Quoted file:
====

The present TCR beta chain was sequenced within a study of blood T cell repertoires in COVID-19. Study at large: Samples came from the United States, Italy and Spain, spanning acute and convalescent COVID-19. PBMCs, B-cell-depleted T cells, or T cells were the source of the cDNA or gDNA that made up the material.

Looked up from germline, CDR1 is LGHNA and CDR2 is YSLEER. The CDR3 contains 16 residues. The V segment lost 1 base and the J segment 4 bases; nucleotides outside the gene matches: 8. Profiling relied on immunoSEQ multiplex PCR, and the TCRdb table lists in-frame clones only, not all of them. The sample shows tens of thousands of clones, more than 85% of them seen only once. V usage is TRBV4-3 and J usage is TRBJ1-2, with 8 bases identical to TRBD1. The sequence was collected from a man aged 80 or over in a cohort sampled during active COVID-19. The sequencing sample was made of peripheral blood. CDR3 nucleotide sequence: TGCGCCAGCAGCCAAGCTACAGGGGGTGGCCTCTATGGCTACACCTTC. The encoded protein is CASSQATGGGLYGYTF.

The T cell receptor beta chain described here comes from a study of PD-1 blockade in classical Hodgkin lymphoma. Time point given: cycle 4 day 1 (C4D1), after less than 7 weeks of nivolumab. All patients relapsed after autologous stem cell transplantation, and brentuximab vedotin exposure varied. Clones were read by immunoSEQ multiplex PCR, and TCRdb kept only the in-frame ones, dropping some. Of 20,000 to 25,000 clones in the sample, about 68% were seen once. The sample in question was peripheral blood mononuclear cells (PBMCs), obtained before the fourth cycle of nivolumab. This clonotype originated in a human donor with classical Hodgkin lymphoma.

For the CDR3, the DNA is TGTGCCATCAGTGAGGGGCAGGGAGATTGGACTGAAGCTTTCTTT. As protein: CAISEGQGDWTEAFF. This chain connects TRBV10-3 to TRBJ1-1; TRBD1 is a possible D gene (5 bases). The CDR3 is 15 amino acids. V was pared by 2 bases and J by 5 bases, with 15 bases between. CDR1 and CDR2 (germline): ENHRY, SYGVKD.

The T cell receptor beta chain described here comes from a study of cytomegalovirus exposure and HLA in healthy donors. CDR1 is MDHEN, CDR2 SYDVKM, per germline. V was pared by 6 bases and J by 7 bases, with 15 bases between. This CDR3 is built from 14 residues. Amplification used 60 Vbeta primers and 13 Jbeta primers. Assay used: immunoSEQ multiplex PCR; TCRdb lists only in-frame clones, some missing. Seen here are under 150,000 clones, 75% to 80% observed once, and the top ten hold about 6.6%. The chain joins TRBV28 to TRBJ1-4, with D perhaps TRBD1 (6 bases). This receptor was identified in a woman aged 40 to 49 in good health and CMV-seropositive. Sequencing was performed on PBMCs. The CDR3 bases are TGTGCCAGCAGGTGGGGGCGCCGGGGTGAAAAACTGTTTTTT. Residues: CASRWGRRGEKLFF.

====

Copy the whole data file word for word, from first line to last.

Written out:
The present TCR beta chain was sequenced within a study of blood T cell repertoires in COVID-19. Study at large: Samples came from the United States, Italy and Spain, spanning acute and convalescent COVID-19. PBMCs, B-cell-depleted T cells, or T cells were the source of the cDNA or gDNA that made up the material.

Looked up from germline, CDR1 is LGHNA and CDR2 is YSLEER. The CDR3 contains 16 residues. The V segment lost 1 base and the J segment 4 bases; nucleotides outside the gene matches: 8. Profiling relied on immunoSEQ multiplex PCR, and the TCRdb table lists in-frame clones only, not all of them. The sample shows tens of thousands of clones, more than 85% of them seen only once. V usage is TRBV4-3 and J usage is TRBJ1-2, with 8 bases identical to TRBD1. The sequence was collected from a man aged 80 or over in a cohort sampled during active COVID-19. The sequencing sample was made of peripheral blood. CDR3 nucleotide sequence: TGCGCCAGCAGCCAAGCTACAGGGGGTGGCCTCTATGGCTACACCTTC. The encoded protein is CASSQATGGGLYGYTF.

The T cell receptor beta chain described here comes from a study of PD-1 blockade in classical Hodgkin lymphoma. Time point given: cycle 4 day 1 (C4D1), after less than 7 weeks of nivolumab. All patients relapsed after autologous stem cell transplantation, and brentuximab vedotin exposure varied. Clones were read by immunoSEQ multiplex PCR, and TCRdb kept only the in-frame ones, dropping some. Of 20,000 to 25,000 clones in the sample, about 68% were seen once. The sample in question was peripheral blood mononuclear cells (PBMCs), obtained before the fourth cycle of nivolumab. This clonotype originated in a human donor with classical Hodgkin lymphoma.

For the CDR3, the DNA is TGTGCCATCAGTGAGGGGCAGGGAGATTGGACTGAAGCTTTCTTT. As protein: CAISEGQGDWTEAFF. This chain connects TRBV10-3 to TRBJ1-1; TRBD1 is a possible D gene (5 bases). The CDR3 is 15 amino acids. V was pared by 2 bases and J by 5 bases, with 15 bases between. CDR1 and CDR2 (germline): ENHRY, SYGVKD.

The T cell receptor beta chain described here comes from a study of cytomegalovirus exposure and HLA in healthy donors. CDR1 is MDHEN, CDR2 SYDVKM, per germline. V was pared by 6 bases and J by 7 bases, with 15 bases between. This CDR3 is built from 14 residues. Amplification used 60 Vbeta primers and 13 Jbeta primers. Assay used: immunoSEQ multiplex PCR; TCRdb lists only in-frame clones, some missing. Seen here are under 150,000 clones, 75% to 80% observed once, and the top ten hold about 6.6%. The chain joins TRBV28 to TRBJ1-4, with D perhaps TRBD1 (6 bases). This receptor was identified in a woman aged 40 to 49 in good health and CMV-seropositive. Sequencing was performed on PBMCs. The CDR3 bases are TGTGCCAGCAGGTGGGGGCGCCGGGGTGAAAAACTGTTTTTT. Residues: CASRWGRRGEKLFF.